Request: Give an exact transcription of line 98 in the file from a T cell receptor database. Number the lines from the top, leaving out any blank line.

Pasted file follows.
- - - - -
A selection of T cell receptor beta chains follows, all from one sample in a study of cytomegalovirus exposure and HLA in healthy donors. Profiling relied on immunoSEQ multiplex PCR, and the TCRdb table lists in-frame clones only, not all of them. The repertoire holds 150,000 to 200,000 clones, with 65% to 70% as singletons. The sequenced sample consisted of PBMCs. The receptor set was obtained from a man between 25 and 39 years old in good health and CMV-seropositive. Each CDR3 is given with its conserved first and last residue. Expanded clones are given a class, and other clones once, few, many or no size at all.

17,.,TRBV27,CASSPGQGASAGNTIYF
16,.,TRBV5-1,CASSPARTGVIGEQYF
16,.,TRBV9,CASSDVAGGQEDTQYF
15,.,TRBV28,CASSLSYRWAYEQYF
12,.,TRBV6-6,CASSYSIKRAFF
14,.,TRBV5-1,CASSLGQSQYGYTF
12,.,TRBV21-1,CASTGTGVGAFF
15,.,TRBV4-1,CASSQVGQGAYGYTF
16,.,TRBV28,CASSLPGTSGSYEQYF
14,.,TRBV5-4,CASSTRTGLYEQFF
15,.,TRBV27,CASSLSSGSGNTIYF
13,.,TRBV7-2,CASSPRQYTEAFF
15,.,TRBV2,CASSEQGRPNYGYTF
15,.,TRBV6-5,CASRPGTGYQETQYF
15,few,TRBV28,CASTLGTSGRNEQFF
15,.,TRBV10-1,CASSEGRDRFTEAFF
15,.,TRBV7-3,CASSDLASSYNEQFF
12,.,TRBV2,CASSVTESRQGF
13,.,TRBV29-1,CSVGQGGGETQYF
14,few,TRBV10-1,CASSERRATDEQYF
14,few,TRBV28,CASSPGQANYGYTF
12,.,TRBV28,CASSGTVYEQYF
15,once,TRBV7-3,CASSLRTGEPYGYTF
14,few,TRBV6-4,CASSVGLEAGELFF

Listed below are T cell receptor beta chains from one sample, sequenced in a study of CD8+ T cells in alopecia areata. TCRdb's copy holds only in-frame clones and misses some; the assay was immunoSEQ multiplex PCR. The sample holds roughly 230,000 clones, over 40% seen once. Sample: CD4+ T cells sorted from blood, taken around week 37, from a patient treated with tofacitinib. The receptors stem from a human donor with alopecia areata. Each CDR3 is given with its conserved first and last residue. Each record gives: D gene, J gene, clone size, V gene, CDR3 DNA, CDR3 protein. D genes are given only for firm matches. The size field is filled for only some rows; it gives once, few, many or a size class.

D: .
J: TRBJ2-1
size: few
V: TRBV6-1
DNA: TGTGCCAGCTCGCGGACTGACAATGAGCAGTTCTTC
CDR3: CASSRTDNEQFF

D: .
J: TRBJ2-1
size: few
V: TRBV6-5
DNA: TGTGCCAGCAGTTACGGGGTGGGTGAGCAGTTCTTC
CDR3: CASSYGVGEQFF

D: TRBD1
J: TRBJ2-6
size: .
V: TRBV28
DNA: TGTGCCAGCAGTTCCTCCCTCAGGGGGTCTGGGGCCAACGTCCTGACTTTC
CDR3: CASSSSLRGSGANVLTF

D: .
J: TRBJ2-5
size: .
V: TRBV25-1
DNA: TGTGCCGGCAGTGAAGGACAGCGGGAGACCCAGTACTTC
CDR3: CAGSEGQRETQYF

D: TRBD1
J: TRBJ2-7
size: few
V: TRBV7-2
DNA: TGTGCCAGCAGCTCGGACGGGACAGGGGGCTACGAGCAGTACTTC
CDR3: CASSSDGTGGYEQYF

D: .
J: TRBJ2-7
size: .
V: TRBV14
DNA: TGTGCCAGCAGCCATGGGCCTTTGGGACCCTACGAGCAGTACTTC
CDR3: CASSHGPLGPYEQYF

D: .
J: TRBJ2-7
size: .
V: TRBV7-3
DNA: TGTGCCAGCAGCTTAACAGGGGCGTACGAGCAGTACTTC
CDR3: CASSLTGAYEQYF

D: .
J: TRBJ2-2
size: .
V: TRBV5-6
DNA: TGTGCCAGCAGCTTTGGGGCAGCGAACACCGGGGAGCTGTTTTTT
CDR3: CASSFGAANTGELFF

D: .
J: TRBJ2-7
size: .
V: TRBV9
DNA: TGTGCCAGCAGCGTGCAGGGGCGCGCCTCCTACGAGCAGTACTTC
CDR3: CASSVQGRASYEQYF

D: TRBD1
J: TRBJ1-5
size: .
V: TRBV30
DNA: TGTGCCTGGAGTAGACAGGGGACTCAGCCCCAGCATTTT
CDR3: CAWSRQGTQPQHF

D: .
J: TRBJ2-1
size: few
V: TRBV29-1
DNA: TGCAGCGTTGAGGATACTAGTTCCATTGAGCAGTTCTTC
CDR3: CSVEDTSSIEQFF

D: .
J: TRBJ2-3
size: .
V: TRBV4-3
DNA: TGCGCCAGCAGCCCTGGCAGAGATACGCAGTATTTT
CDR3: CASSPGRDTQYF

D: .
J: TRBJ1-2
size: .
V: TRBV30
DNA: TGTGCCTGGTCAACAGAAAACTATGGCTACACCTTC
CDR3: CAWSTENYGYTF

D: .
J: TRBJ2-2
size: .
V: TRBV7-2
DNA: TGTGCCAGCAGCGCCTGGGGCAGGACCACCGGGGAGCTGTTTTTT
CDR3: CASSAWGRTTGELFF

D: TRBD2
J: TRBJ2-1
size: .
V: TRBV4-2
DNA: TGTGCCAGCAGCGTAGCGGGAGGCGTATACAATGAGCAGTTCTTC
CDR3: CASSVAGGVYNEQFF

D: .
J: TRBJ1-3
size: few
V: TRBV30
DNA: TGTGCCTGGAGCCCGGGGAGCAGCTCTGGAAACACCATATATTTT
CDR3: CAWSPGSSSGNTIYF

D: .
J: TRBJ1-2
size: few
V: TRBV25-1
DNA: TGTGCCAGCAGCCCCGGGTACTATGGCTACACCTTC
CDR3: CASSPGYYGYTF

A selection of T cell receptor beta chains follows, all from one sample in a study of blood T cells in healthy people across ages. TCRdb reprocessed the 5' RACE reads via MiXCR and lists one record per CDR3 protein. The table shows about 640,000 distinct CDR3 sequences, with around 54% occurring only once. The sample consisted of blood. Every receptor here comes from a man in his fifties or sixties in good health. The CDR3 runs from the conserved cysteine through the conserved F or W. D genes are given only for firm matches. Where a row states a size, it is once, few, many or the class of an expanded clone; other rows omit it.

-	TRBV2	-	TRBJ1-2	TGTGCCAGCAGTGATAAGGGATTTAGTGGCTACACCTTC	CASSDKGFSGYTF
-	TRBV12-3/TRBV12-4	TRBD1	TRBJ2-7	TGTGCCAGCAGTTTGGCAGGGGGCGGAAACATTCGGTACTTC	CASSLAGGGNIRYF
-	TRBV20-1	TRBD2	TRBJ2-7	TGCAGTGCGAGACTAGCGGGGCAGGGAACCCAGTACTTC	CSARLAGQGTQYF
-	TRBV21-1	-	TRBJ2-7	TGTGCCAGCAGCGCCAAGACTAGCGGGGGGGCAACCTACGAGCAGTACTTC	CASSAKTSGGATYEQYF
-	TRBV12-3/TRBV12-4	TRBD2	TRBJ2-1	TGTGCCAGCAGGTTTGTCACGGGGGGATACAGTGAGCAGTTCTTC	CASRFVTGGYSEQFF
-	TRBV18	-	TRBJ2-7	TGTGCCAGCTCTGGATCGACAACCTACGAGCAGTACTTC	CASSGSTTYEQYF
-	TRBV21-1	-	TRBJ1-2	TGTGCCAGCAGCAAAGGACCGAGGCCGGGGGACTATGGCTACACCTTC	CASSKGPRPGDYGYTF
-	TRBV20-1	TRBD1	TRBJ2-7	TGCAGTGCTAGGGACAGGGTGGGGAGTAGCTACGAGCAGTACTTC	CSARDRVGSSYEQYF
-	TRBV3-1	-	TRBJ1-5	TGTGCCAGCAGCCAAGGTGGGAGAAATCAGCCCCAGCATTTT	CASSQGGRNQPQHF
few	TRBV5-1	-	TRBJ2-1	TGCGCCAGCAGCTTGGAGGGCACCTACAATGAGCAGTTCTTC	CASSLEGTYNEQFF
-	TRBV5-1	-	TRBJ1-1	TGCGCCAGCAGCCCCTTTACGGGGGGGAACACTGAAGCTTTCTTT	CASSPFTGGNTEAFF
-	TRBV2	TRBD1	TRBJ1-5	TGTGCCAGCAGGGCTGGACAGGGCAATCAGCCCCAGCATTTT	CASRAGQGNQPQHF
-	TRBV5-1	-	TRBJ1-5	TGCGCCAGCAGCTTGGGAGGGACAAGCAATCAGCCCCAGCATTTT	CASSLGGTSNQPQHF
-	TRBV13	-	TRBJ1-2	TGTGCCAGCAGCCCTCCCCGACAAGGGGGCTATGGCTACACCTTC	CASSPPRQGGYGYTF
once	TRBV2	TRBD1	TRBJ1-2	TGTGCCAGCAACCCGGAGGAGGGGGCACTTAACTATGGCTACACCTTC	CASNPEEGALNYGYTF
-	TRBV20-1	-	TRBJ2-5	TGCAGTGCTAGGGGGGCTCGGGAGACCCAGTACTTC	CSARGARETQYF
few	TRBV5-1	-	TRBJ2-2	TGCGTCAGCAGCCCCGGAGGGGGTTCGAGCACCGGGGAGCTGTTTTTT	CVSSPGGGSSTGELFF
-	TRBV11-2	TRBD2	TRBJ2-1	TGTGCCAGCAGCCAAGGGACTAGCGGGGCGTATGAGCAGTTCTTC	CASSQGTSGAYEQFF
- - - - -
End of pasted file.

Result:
CDR3: CASSPGRDTQYF